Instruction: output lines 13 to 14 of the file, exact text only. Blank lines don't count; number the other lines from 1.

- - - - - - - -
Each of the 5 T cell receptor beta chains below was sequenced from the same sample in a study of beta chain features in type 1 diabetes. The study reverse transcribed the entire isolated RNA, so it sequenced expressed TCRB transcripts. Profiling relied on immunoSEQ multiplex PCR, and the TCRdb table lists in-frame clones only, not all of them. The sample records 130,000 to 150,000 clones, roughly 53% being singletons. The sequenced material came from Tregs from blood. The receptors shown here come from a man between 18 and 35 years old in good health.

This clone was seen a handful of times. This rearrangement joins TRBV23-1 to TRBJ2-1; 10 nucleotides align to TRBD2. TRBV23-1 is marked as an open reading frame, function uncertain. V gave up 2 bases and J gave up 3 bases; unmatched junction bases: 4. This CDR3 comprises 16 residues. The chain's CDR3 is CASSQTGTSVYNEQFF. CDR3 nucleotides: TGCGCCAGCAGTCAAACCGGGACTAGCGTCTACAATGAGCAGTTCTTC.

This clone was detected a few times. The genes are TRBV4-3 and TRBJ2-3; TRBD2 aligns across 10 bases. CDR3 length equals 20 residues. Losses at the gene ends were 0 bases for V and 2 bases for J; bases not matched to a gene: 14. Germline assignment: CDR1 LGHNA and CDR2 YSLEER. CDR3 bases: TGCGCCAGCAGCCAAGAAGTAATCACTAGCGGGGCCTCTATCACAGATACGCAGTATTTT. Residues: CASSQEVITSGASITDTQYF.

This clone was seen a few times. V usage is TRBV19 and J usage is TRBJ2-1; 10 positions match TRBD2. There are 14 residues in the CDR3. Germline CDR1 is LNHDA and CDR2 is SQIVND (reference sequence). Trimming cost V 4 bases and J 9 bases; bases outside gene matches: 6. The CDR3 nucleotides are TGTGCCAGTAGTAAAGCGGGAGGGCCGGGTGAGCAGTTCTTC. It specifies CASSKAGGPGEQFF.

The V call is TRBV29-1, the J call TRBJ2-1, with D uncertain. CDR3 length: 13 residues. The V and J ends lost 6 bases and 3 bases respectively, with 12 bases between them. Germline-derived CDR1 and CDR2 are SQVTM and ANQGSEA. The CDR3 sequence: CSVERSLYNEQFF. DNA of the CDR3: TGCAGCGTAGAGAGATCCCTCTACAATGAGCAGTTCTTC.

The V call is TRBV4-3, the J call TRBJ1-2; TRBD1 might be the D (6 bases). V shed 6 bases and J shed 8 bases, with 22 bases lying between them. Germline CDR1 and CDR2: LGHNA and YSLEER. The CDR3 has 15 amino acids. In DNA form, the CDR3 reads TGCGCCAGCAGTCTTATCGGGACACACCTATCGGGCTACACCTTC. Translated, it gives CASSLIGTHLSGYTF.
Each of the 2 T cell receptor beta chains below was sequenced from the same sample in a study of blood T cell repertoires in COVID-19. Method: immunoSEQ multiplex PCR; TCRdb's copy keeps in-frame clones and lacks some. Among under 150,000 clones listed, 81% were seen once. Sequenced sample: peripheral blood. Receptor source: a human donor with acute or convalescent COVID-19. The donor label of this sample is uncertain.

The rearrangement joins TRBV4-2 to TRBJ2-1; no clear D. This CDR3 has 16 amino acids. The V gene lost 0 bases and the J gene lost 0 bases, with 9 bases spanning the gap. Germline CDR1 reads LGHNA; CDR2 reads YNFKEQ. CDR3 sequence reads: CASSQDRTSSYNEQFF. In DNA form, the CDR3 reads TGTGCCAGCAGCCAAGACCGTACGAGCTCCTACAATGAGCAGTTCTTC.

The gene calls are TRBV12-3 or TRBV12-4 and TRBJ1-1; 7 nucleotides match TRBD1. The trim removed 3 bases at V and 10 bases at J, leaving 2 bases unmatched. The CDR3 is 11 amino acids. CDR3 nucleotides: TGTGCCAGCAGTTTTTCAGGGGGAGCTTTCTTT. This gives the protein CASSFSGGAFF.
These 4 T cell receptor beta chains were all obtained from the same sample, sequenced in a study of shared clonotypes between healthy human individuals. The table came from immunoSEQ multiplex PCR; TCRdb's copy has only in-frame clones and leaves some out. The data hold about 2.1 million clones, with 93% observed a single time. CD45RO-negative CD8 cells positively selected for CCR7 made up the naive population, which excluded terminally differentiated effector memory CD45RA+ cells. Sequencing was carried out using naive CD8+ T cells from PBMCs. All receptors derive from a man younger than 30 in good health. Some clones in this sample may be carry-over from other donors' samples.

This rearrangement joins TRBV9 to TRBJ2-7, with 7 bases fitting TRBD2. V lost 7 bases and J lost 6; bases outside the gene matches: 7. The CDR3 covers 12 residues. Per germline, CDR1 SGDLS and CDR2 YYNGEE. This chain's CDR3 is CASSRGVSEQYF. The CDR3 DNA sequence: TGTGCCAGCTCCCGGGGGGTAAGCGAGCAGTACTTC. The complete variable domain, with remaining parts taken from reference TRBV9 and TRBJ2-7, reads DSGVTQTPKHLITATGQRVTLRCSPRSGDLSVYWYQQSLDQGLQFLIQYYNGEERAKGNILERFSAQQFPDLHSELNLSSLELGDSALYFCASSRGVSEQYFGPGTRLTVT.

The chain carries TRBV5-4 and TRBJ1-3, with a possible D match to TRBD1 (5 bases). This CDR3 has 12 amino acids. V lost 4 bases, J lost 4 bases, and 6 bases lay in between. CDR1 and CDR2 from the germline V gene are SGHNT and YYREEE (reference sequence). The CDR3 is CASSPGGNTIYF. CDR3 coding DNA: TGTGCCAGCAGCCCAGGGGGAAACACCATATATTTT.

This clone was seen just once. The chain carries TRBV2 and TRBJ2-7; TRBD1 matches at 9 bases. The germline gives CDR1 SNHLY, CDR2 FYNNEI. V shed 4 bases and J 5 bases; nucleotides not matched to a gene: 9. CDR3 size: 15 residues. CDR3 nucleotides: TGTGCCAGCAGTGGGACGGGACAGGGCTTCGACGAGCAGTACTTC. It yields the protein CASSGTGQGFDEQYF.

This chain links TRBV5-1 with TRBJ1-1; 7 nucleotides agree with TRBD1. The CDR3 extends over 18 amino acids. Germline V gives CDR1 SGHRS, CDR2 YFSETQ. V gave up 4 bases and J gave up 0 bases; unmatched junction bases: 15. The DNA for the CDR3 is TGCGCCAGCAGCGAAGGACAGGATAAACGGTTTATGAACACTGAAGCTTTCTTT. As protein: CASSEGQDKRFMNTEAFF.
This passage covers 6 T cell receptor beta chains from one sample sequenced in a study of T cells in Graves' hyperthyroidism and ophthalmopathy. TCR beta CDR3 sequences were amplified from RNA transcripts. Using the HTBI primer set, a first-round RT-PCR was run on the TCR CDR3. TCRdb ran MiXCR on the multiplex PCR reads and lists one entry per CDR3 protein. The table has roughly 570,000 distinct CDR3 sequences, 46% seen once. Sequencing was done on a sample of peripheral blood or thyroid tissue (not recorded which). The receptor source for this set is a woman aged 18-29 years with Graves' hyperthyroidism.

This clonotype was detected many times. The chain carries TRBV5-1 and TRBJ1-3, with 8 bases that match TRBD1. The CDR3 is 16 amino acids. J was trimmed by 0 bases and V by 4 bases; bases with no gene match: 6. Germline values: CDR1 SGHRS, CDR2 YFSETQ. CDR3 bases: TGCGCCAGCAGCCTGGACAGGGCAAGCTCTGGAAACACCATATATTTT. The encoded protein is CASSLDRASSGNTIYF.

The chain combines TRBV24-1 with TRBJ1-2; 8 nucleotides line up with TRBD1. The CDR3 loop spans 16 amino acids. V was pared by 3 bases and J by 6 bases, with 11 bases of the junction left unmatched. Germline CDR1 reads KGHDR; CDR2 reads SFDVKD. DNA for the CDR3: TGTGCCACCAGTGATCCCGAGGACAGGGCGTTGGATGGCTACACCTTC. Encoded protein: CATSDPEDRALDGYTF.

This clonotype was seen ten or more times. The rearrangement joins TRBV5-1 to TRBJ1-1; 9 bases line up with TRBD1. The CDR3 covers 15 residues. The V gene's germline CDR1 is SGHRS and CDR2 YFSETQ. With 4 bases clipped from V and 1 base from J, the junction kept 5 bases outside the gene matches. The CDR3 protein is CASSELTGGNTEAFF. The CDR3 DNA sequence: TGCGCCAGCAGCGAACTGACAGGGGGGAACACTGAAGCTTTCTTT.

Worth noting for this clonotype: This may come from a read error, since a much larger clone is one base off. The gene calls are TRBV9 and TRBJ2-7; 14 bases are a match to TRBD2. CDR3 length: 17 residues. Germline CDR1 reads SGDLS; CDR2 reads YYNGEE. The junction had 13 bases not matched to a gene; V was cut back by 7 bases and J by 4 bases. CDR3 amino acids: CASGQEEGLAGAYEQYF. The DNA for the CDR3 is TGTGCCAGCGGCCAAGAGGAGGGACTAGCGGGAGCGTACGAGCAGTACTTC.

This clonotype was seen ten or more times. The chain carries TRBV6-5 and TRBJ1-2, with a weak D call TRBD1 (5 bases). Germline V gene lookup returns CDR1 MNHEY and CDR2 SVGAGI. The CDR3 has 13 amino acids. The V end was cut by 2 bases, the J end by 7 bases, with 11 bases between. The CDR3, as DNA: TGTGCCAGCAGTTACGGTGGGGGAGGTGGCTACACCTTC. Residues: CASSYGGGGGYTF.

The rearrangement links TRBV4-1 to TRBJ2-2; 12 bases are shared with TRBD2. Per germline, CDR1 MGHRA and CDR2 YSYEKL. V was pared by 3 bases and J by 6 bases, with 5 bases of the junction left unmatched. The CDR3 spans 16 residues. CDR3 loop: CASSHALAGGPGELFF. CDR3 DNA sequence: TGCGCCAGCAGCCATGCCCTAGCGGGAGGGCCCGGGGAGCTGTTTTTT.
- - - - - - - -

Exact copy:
This clone was seen just once. The chain carries TRBV2 and TRBJ2-7; TRBD1 matches at 9 bases. The germline gives CDR1 SNHLY, CDR2 FYNNEI. V shed 4 bases and J 5 bases; nucleotides not matched to a gene: 9. CDR3 size: 15 residues. CDR3 nucleotides: TGTGCCAGCAGTGGGACGGGACAGGGCTTCGACGAGCAGTACTTC. It yields the protein CASSGTGQGFDEQYF.

This chain links TRBV5-1 with TRBJ1-1; 7 nucleotides agree with TRBD1. The CDR3 extends over 18 amino acids. Germline V gives CDR1 SGHRS, CDR2 YFSETQ. V gave up 4 bases and J gave up 0 bases; unmatched junction bases: 15. The DNA for the CDR3 is TGCGCCAGCAGCGAAGGACAGGATAAACGGTTTATGAACACTGAAGCTTTCTTT. As protein: CASSEGQDKRFMNTEAFF.